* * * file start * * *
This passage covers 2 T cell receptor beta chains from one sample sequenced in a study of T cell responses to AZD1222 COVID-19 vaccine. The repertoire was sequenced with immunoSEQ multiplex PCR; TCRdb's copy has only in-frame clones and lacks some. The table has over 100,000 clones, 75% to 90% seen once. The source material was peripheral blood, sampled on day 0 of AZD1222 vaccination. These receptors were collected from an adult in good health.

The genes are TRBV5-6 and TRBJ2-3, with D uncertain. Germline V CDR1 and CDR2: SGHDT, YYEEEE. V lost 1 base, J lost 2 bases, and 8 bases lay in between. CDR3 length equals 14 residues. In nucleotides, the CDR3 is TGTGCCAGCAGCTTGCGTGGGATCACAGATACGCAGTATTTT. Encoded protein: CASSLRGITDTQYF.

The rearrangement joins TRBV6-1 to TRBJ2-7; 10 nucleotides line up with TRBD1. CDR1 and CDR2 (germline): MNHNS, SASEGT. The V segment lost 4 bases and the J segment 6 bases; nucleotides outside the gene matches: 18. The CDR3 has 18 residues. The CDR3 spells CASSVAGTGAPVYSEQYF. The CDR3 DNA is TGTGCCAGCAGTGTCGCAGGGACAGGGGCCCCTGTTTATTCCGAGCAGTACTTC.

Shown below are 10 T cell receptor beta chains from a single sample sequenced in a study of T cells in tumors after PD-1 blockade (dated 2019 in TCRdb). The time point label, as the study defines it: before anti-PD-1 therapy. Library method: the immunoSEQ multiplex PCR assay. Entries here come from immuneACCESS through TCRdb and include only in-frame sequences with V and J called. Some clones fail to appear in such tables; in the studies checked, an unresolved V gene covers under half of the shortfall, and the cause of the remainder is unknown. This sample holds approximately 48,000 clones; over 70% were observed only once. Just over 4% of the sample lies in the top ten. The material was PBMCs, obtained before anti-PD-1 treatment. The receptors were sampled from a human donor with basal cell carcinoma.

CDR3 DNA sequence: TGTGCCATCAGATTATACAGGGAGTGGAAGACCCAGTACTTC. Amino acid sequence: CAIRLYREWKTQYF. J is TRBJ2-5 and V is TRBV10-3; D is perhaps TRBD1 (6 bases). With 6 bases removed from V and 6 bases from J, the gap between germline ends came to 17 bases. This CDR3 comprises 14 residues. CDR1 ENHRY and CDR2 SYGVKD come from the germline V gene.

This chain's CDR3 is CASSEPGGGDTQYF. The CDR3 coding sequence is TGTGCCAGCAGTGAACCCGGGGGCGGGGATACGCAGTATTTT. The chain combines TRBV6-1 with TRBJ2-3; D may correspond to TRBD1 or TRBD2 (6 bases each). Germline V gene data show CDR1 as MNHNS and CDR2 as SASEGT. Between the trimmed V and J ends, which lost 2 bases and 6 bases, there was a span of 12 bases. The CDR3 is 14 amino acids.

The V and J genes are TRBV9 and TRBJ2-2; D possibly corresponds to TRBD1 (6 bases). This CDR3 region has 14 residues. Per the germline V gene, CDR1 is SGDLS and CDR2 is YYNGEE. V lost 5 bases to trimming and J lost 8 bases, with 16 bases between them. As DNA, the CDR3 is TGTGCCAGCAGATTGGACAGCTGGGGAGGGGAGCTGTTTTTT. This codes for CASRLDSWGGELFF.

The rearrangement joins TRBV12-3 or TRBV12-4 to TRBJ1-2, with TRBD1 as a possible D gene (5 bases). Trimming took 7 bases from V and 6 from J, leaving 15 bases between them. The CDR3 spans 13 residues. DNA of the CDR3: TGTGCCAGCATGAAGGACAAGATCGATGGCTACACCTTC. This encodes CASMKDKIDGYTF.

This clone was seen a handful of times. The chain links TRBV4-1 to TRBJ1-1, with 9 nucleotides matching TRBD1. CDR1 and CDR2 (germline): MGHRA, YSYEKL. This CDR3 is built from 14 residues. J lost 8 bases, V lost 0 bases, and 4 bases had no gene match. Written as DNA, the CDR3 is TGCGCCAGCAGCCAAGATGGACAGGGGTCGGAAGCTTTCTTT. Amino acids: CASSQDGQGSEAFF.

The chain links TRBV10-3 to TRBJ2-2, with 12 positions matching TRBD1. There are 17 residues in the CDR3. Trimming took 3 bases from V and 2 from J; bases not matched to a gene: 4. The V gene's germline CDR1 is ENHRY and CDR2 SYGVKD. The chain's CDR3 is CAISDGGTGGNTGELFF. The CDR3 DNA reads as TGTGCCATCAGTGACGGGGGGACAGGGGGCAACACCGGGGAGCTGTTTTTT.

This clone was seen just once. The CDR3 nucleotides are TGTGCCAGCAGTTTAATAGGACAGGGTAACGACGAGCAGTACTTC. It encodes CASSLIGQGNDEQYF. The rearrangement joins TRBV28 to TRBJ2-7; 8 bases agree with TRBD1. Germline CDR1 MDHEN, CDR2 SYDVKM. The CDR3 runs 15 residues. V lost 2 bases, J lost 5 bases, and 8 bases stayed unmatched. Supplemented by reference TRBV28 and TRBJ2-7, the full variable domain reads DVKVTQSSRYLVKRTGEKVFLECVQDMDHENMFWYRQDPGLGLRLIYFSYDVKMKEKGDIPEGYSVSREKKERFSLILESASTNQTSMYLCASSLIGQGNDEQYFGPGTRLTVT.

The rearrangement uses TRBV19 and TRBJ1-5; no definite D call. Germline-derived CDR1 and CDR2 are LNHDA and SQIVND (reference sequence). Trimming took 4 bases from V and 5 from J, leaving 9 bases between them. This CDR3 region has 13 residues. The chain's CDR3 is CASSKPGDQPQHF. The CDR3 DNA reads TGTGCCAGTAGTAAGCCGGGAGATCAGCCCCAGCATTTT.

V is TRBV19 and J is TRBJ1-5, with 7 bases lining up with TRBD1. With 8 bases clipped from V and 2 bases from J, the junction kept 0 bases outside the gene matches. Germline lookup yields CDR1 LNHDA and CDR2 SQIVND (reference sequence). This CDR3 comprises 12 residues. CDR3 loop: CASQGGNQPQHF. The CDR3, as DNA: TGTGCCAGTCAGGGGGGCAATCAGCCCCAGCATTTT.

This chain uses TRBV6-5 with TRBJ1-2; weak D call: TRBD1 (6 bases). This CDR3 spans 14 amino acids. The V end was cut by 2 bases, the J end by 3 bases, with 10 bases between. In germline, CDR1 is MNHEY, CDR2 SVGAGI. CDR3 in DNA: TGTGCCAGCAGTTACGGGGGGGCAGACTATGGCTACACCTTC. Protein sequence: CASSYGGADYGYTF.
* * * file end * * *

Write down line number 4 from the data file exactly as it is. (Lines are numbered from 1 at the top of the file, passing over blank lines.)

Shown below are 10 T cell receptor beta chains from a single sample sequenced in a study of T cells in tumors after PD-1 blockade (dated 2019 in TCRdb). The time point label, as the study defines it: before anti-PD-1 therapy. Library method: the immunoSEQ multiplex PCR assay. Entries here come from immuneACCESS through TCRdb and include only in-frame sequences with V and J called. Some clones fail to appear in such tables; in the studies checked, an unresolved V gene covers under half of the shortfall, and the cause of the remainder is unknown. This sample holds approximately 48,000 clones; over 70% were observed only once. Just over 4% of the sample lies in the top ten. The material was PBMCs, obtained before anti-PD-1 treatment. The receptors were sampled from a human donor with basal cell carcinoma.